Introduction and historical background

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For historical reasons, research on glaciers and permafrost has primarily evolved along separate lines. Permafrost science has its main roots in glacier-free sub-Arctic and Arctic lowlands, whereas the science of glaciers originated in high mountains where permafrost is not easily recognized. Today, diverging scientific cultures exist in the two fields with physicists largely influencing glacier research and geoscientists/ engineers leading permafrost science. Corresponding terminological discrimination and confusion in various countries mirrors this unfortunate situation (e.g., 'geocryology' or 'cryope-dology' vs 'glaciology', with the latter term being incorrectly used for glacier research only). In fact, this dichotomy within the snow-and-ice community limits its credibility with respect to other domains and requires special coordinating efforts in order to avoid linear thinking and omission of fundamental aspects. Considerable shortcomings have developed, especially in the progress of snow and ice research in high-mountain areas, where relationships and interactions between snow, glaciers and permafrost have hardly been investigated outside Europe. The lack of mutual knowledge and interest between the subdisciplines may lead to serious misconceptions and, especially in relation to environment problems or natural hazards, outcomes may have devastating effects. Such shortcomings, on the other hand, also represent major opportunities for innovative research connecting knowledge and understanding from all sides.

Modern efforts concerning serious challenges, such as global climate change, global environment-related observation, radioactive waste disposal in formerly glaciated or frozen terrain and hazard mitigation in cold regions, increasingly call for integrated views of the cryosphere components and related processes within the earth system. However, integrated glacier/ permafrost concepts have been developed by only a few scientists. Outstanding examples are Shumskii (1964), with his textbook Principles of Structural Glaciology on ice formation in glacial and periglacial areas, or Liest0l (1989) with his extensive experience of Svalbard concerning thermal and hydraulic conditions in coal mining areas beneath polythermal glaciers with sub-glacial permafrost. These authors provided the basis for our understanding that regional occurrences of temperate/polythermal/ cold glaciers and sub-/peri- glacial permafrost are largely a function of topography and continentality of the climate (Fig. 1). Recent research on the interactions between glacial and permafrost domains is providing new insights, and some examples may illustrate the benefits of, and challenges for, this long-neglected aspect of high mountain glaciology and geomor-phology. Selected examples are presented below concerning landforms, materials, processes, and environments in relation to natural hazards in mixed glacier/permafrost areas.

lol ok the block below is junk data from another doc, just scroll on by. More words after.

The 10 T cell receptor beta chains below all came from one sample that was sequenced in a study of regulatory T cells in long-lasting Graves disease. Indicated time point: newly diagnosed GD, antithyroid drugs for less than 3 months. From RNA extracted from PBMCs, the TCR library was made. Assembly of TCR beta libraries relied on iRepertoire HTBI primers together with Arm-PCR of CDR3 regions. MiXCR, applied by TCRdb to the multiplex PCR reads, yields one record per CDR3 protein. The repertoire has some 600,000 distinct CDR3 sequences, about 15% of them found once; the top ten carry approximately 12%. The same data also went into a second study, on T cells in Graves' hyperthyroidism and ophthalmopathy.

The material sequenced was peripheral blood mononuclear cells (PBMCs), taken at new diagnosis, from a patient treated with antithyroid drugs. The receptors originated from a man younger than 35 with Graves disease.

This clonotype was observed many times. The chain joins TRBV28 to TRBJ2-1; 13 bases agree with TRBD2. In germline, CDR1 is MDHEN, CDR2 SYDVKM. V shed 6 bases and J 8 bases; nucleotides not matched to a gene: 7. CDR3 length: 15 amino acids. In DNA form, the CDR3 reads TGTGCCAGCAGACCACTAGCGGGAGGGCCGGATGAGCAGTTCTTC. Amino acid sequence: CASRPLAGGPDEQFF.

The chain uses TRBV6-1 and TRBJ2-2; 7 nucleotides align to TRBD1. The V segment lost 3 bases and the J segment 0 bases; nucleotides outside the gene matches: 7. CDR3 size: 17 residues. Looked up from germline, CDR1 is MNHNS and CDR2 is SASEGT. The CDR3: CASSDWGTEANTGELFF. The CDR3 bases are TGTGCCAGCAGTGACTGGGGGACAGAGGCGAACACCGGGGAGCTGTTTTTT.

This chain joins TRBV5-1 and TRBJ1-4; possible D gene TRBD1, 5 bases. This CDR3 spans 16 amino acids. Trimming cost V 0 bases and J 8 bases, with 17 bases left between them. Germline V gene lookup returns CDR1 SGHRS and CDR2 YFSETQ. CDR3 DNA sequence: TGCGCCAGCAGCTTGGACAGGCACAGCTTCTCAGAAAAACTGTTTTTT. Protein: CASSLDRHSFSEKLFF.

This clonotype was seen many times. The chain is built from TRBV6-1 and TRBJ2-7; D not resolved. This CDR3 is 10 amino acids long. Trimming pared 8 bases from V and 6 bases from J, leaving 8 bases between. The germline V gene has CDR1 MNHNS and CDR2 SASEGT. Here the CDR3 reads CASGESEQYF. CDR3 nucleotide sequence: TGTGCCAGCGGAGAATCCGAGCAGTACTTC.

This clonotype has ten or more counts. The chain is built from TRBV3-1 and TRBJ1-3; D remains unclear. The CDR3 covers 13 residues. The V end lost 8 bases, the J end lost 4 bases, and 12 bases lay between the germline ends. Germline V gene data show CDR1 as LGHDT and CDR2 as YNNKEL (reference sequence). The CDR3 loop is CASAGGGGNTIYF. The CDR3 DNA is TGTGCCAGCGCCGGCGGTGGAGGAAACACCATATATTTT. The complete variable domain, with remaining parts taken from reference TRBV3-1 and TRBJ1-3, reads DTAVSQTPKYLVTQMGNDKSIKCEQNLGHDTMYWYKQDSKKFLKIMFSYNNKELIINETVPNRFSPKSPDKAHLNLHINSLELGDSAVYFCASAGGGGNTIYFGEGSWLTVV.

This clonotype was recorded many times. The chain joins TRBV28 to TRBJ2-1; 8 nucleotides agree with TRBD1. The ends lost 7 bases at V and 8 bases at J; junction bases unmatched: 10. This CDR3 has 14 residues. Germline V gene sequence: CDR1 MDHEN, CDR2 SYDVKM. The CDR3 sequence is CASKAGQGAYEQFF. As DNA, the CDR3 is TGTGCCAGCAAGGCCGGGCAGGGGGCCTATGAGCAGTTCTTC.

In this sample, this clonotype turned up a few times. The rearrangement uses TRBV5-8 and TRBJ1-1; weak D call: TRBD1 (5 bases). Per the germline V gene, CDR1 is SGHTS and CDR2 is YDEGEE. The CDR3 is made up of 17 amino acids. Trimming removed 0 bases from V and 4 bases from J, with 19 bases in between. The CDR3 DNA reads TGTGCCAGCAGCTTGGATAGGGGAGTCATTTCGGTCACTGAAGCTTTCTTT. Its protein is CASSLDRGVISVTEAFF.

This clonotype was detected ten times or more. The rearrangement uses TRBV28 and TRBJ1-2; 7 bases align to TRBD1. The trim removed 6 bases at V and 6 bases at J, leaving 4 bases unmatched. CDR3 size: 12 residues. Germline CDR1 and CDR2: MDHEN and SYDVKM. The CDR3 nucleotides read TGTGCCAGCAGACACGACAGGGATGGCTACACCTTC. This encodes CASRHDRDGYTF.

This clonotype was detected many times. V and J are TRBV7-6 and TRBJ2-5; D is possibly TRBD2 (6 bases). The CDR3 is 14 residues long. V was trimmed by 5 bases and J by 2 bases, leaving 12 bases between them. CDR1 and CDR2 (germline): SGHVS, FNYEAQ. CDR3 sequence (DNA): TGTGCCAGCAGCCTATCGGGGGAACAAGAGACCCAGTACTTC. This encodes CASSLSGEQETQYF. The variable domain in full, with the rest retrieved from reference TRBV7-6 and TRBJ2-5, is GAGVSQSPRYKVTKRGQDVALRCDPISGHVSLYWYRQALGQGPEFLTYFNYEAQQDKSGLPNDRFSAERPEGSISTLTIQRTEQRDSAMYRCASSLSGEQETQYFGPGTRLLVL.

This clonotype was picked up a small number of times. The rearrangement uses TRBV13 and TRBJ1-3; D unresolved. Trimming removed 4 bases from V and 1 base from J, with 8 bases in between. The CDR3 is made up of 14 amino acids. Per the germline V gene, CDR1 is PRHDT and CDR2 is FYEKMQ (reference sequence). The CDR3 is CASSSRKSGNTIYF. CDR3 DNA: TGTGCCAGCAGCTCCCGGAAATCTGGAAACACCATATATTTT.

From: Harris, C. & Murton, J. B. (eds) 2005. Cryospheric Systems: Glaciers and Permafrost. Geological Society, London, Special Publications, 242, 29-37. 0305-8719/05/$ 15.00 © The Geological Society of London 2005.

Fig. 1. Cryosphere model that illustrates the spatial relations between glaciers and permafrost as a function of mean annual air temperature and annual precipitation (from Haeberli & Burn 2002)

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